Nearly a third of all Americans admit that they can’t live without their mobile phone. You’re more likely to know where your mobile phone is than your car keys. It’s become a preferred channel for personal interactions, and is now becoming expected in the business world.
How well are companies in industries such as retail banking and wireless communications meeting customer expectations for mobile experiences? And what are the key mobile experience gaps that companies need to address?
TeleTech surveyed more than 400 U.S. adults to gain insights on these and other issues related to mobile customer experience for The 2015 TeleTech Mobile Customer Expectations Study.
The results reveal a gap between consumer expectations and the mobile experiences businesses deliver. For instance, while just 1.4 percent of retail bank customers currently use their mobile devices for video chat sales or service support, nearly one quarter of all respondents (24.4 percent) would use these capabilities if their primary bank offered it.
“Part of the disconnect is that many companies aren’t devoting enough energy to understanding customer expectations for their mobile experiences,” says Travis Low, vice president of SEO and organic at Revana Digital, a TeleTech company.
A good starting point, says Low, is to map the customer journey to target customer personas across the full spectrum of digital and physical channels that customers use to understand how they use their mobile devices. This can help decision-makers identify any points of friction in the customer experience that can be addressed to improve it, as well as the overall satisfaction with the brand.
Fill the customer expectation gaps
Understanding what’s most important to customers in their mobile experiences is critical to delivering the types of experiences customers want and expect. For instance, we found that more than 88 percent of retail customers use their mobile devices to search for products. So it would be beneficial for retail leaders to optimize mobile search capabilities.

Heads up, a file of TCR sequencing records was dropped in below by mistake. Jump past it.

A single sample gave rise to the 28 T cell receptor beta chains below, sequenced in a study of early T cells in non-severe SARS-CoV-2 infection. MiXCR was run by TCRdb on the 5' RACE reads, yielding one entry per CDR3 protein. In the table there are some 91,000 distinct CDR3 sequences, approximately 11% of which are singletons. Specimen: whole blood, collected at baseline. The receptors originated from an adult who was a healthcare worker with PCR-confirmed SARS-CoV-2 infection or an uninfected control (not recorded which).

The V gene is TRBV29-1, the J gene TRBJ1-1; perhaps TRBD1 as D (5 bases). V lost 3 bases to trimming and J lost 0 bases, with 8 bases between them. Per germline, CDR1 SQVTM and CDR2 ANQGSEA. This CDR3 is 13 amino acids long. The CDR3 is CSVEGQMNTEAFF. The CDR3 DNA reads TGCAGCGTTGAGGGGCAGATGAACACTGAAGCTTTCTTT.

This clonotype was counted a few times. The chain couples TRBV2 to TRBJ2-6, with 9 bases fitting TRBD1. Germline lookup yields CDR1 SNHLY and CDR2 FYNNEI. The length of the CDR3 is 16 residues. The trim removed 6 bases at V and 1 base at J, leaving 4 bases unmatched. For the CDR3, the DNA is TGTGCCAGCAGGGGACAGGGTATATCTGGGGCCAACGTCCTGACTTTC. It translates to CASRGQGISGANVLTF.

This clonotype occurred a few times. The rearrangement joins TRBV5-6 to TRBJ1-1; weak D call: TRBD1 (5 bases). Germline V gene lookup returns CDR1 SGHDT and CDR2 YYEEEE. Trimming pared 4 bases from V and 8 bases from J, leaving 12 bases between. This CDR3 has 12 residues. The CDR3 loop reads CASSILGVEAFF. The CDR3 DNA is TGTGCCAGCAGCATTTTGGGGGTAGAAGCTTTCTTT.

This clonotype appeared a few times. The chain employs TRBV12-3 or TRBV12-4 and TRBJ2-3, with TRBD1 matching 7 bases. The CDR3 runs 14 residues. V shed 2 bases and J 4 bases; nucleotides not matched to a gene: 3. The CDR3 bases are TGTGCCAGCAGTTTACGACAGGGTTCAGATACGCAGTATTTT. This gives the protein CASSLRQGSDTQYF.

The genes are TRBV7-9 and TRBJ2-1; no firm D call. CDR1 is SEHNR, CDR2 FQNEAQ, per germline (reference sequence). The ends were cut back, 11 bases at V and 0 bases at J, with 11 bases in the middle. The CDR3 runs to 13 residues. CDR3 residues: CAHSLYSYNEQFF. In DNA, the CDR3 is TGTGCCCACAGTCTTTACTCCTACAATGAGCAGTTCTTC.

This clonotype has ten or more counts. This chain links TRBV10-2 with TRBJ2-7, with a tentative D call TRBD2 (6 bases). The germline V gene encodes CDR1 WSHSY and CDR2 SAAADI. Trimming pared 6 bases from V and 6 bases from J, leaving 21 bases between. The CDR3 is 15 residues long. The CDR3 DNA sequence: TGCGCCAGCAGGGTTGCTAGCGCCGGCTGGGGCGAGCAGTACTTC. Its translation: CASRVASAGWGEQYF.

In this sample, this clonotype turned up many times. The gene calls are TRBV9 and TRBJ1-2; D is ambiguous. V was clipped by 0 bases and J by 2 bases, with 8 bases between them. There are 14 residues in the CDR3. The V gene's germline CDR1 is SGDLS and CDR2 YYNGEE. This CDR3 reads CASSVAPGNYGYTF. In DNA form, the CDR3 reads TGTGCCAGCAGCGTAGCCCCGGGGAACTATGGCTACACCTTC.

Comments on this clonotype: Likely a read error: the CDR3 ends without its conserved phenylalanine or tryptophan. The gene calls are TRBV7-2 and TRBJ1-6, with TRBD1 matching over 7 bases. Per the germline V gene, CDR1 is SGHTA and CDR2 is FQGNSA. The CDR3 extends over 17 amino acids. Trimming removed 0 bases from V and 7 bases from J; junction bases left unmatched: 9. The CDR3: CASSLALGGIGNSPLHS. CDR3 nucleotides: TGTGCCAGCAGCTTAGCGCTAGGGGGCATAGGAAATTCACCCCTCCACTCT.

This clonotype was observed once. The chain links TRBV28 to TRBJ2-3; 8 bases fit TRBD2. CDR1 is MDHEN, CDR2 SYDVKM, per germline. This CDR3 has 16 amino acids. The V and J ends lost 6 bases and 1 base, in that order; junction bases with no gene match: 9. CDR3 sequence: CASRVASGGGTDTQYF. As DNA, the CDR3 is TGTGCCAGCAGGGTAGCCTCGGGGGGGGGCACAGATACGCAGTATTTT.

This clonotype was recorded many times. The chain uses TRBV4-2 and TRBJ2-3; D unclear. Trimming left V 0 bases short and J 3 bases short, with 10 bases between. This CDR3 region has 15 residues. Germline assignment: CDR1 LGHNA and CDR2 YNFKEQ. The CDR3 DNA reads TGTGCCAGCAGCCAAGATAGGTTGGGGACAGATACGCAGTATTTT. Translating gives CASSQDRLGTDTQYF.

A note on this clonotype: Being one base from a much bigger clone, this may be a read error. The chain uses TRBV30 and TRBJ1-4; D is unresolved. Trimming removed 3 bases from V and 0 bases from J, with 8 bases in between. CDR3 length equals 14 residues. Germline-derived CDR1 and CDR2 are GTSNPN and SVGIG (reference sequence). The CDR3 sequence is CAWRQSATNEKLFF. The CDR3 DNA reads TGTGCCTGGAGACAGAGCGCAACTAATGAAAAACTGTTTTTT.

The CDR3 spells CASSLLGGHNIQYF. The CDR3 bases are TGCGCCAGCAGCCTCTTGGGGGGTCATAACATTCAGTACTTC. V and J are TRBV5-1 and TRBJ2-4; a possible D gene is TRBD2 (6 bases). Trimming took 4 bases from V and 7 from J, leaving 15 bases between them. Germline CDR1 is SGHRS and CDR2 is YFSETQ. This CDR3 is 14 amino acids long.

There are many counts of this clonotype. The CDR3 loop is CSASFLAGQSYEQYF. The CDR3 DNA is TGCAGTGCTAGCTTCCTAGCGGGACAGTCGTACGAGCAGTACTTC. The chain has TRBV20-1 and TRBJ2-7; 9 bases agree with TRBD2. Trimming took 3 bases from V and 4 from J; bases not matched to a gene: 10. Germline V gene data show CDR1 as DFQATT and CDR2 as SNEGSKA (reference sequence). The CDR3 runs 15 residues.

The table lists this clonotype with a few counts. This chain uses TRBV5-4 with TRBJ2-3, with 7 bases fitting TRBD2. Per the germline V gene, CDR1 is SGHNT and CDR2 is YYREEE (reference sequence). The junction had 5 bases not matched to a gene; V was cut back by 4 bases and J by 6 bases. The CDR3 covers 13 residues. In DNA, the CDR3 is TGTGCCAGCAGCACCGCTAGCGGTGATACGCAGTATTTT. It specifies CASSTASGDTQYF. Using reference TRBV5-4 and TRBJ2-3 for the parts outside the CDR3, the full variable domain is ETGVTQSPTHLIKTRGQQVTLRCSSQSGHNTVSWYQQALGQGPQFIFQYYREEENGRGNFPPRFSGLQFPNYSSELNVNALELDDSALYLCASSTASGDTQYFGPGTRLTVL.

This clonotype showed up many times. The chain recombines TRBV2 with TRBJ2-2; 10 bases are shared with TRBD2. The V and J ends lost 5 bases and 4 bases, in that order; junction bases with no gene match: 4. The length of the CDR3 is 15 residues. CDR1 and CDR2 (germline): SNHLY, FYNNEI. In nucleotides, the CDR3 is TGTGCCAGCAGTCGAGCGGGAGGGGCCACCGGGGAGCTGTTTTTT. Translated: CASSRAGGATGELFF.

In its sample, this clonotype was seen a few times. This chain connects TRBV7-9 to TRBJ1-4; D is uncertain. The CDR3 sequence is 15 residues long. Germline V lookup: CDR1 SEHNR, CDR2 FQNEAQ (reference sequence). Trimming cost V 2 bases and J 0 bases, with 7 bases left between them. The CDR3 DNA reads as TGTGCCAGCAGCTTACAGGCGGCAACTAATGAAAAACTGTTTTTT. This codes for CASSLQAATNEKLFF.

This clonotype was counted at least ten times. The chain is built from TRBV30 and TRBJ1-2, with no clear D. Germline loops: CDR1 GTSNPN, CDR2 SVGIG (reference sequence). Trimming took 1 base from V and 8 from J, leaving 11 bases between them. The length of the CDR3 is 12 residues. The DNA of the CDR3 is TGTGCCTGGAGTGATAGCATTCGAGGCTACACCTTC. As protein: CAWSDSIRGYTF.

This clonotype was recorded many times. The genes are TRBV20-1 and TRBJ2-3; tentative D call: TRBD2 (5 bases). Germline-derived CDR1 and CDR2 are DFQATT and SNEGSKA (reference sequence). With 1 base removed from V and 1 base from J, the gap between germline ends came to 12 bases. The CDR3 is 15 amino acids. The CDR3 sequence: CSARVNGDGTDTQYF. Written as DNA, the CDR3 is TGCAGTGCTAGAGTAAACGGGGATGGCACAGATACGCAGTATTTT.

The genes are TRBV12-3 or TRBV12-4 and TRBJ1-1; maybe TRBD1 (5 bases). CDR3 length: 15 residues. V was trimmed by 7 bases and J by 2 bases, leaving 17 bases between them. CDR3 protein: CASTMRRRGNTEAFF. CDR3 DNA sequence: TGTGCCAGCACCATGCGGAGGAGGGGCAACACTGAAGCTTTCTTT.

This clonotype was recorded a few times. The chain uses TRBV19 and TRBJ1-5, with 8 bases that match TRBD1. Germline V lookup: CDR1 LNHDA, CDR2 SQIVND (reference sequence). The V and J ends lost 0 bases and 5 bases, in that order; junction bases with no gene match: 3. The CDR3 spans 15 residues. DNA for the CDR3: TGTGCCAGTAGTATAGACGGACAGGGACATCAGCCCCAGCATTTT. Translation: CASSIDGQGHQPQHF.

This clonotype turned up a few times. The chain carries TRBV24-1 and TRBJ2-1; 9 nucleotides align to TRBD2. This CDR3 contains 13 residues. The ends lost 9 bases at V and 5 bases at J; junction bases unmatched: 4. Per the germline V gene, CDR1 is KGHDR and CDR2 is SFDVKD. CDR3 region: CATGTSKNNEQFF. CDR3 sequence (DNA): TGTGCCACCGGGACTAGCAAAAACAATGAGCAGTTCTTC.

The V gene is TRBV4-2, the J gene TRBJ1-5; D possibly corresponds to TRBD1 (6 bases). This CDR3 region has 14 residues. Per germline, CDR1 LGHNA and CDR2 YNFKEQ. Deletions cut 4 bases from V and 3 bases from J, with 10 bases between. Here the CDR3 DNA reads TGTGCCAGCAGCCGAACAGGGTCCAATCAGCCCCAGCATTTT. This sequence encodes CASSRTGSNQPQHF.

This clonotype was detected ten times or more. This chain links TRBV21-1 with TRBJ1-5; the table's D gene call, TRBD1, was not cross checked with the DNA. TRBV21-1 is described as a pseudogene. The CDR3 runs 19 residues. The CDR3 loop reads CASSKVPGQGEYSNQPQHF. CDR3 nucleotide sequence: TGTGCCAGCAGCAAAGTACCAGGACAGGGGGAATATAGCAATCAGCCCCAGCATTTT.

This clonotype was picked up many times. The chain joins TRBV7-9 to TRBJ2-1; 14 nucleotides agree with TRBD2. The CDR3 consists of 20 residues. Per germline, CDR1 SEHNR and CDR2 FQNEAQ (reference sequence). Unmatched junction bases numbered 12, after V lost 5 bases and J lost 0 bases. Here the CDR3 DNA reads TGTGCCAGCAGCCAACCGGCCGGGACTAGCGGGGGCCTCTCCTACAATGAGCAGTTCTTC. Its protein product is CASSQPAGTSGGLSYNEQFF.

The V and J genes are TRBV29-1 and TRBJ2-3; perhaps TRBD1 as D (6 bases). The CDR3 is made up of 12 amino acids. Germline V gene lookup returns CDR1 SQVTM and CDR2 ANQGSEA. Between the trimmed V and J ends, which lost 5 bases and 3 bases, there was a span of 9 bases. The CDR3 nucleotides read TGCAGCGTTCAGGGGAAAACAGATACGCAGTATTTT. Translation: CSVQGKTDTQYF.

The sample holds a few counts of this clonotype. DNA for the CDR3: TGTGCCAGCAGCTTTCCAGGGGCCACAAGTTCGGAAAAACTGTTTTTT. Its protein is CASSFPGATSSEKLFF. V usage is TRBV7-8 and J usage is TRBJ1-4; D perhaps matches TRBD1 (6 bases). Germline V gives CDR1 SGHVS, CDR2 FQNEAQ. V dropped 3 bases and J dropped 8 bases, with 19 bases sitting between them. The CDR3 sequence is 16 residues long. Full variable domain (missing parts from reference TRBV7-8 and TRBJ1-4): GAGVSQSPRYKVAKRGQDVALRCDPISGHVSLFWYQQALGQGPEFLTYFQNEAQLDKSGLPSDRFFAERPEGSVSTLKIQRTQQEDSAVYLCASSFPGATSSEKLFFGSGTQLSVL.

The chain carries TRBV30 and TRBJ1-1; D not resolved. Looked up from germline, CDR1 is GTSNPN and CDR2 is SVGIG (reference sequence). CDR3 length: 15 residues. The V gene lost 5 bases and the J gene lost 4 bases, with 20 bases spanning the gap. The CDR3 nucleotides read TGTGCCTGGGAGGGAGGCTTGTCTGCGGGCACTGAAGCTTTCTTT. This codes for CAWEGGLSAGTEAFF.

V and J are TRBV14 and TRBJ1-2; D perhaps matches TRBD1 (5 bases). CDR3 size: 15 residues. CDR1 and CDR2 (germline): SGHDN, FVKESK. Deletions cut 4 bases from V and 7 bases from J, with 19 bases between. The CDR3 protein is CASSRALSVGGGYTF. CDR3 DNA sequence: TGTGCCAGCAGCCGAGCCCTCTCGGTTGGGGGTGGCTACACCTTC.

An effective way for organizational leaders to evaluate and act on customers’ mobile behaviors is through the use of speech and text analytics. “Interactions that customers have with sales associates and contact center reps offer rich insights about how customers are using their mobile devices, along with feedback they share on the types of capabilities they’d like to have that aren’t currently provided by a company,” says Low. A deeper understanding of customer behaviors and preferences can enable sales, marketing, and customer care leaders to design the types of experiences customers are looking for.
Where there's mobile, there's ROI potential
While most respondents to the TeleTech survey indicated they’re not likely to jump ship to another company that offered a better mobile customer experience, the survey results reveal that there is financial upside to a good mobile experience.
Providing customers with the types of experiences they want isn’t simply a matter of preventing churn. Optimizing the mobile customer experience and making it easier for customers to interact with your company via mobile will help lead to better mobile engagement, since customers will come to count on your company to deliver exceptional experiences. Meanwhile, better experiences will also likely translate into higher revenue opportunities and greater word-of-mouth recommendations that can strengthen business results as customers will spend more time interacting with your brand.
And in many cases, mobile interactions can take the burden off of other, more costly interaction channels, making for more efficient and effective customer experiences.
So while our research found that a relatively small percentage of consumers would switch companies or pay more for superior mobile experiences, those small figures represent millions of consumers and revenue potential.